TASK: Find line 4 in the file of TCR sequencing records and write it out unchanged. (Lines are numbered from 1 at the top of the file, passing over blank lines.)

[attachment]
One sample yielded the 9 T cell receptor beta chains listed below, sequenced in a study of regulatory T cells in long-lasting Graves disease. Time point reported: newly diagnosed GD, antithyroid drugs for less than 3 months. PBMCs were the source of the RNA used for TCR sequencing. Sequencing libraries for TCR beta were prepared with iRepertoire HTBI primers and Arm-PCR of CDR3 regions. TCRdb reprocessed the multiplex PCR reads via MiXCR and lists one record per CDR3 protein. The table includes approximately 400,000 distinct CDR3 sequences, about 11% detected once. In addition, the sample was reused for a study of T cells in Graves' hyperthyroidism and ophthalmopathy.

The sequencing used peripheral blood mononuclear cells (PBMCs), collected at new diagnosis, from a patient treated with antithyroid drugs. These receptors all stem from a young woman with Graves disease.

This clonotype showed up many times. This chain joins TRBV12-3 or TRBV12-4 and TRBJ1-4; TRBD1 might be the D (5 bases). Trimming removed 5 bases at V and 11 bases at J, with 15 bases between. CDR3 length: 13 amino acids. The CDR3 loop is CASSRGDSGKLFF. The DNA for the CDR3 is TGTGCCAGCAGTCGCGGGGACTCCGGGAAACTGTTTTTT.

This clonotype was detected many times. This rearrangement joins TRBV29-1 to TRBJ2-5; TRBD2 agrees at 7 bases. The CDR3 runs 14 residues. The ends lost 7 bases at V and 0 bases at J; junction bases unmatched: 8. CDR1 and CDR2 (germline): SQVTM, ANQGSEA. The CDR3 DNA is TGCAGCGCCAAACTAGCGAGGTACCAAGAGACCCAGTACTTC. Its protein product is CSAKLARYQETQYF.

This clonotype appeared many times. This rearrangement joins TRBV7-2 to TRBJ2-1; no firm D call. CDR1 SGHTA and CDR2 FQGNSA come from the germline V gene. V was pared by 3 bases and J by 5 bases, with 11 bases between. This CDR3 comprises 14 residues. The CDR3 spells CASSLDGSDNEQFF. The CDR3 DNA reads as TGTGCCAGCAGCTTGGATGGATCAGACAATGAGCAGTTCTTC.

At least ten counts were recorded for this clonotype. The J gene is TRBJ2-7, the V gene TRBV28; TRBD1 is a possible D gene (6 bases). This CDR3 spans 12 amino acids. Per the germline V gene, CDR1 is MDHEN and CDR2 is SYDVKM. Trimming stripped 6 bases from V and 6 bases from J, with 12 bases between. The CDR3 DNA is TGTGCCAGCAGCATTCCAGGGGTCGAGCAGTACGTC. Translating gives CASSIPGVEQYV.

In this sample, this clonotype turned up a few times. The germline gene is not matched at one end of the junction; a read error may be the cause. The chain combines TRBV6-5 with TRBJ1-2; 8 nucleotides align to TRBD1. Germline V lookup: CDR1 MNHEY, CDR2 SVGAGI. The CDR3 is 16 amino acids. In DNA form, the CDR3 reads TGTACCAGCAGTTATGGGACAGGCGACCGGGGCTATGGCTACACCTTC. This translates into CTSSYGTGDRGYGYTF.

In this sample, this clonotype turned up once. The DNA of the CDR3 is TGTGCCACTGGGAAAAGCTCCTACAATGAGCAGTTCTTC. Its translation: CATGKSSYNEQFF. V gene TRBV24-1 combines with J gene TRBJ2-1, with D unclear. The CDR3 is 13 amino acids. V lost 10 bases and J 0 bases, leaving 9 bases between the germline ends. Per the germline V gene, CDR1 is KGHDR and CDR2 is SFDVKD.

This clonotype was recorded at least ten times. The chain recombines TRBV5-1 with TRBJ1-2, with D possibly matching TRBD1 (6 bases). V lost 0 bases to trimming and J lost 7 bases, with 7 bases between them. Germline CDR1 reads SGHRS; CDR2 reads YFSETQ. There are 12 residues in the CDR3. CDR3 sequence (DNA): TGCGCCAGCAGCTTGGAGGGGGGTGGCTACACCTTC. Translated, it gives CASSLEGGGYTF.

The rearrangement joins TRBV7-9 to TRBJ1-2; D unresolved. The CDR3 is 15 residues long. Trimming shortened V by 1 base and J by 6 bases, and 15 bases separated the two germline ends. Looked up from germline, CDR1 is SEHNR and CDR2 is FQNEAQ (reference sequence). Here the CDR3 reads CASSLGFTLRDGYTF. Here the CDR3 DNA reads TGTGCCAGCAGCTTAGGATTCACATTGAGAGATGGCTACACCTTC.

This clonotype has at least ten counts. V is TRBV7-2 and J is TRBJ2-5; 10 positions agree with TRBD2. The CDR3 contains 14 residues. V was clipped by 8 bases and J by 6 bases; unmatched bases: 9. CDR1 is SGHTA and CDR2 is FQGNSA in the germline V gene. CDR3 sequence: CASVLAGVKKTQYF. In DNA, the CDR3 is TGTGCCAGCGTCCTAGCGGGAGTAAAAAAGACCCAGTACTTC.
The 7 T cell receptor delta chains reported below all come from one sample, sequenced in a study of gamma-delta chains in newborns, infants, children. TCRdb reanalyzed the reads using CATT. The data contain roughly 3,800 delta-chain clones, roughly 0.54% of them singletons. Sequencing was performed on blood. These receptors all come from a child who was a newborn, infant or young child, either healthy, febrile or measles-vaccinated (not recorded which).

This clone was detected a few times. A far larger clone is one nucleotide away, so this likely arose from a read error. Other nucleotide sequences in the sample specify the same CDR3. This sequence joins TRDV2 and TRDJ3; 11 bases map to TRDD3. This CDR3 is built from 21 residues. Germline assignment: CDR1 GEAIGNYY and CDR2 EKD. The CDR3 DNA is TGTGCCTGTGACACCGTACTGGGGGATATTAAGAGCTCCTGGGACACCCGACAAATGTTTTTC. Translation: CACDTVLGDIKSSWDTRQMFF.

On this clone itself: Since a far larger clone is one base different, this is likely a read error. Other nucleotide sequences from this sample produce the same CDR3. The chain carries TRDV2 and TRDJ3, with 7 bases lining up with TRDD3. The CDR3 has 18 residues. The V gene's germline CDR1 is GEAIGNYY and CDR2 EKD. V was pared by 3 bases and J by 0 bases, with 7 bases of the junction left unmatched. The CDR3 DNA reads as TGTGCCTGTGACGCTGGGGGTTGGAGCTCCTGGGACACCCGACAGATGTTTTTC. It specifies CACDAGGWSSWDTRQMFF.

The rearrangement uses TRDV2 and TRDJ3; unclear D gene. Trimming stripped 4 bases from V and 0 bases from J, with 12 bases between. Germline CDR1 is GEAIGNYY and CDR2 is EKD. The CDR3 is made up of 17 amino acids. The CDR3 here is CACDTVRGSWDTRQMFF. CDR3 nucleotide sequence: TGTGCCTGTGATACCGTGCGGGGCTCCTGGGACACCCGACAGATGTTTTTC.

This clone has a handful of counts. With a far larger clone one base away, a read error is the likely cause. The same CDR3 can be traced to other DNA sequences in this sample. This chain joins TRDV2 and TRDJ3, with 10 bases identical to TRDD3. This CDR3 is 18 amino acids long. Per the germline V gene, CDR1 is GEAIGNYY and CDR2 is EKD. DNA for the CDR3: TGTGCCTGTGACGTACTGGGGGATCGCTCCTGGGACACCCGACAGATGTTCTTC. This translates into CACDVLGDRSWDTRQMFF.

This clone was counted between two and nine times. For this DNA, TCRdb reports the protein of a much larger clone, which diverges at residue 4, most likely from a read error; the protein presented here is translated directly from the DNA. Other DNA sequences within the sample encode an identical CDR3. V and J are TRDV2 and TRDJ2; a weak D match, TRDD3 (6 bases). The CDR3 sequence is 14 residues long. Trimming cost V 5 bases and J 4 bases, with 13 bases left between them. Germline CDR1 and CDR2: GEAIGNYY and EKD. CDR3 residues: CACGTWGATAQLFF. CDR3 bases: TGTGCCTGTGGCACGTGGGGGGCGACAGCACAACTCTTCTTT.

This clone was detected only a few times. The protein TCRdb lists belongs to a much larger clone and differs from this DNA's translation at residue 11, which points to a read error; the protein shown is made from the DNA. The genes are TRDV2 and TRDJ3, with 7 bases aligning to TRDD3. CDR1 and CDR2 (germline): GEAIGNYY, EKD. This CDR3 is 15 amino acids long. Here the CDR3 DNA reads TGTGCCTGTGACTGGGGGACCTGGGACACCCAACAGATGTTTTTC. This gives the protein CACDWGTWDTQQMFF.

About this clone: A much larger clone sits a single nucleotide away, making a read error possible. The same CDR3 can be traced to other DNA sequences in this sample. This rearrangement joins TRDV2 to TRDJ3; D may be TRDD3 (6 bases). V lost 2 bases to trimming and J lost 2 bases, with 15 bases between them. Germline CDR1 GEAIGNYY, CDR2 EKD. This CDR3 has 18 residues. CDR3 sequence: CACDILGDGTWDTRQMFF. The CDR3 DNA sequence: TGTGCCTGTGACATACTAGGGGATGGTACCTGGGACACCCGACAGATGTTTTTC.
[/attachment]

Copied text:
This clonotype was detected many times. This rearrangement joins TRBV29-1 to TRBJ2-5; TRBD2 agrees at 7 bases. The CDR3 runs 14 residues. The ends lost 7 bases at V and 0 bases at J; junction bases unmatched: 8. CDR1 and CDR2 (germline): SQVTM, ANQGSEA. The CDR3 DNA is TGCAGCGCCAAACTAGCGAGGTACCAAGAGACCCAGTACTTC. Its protein product is CSAKLARYQETQYF.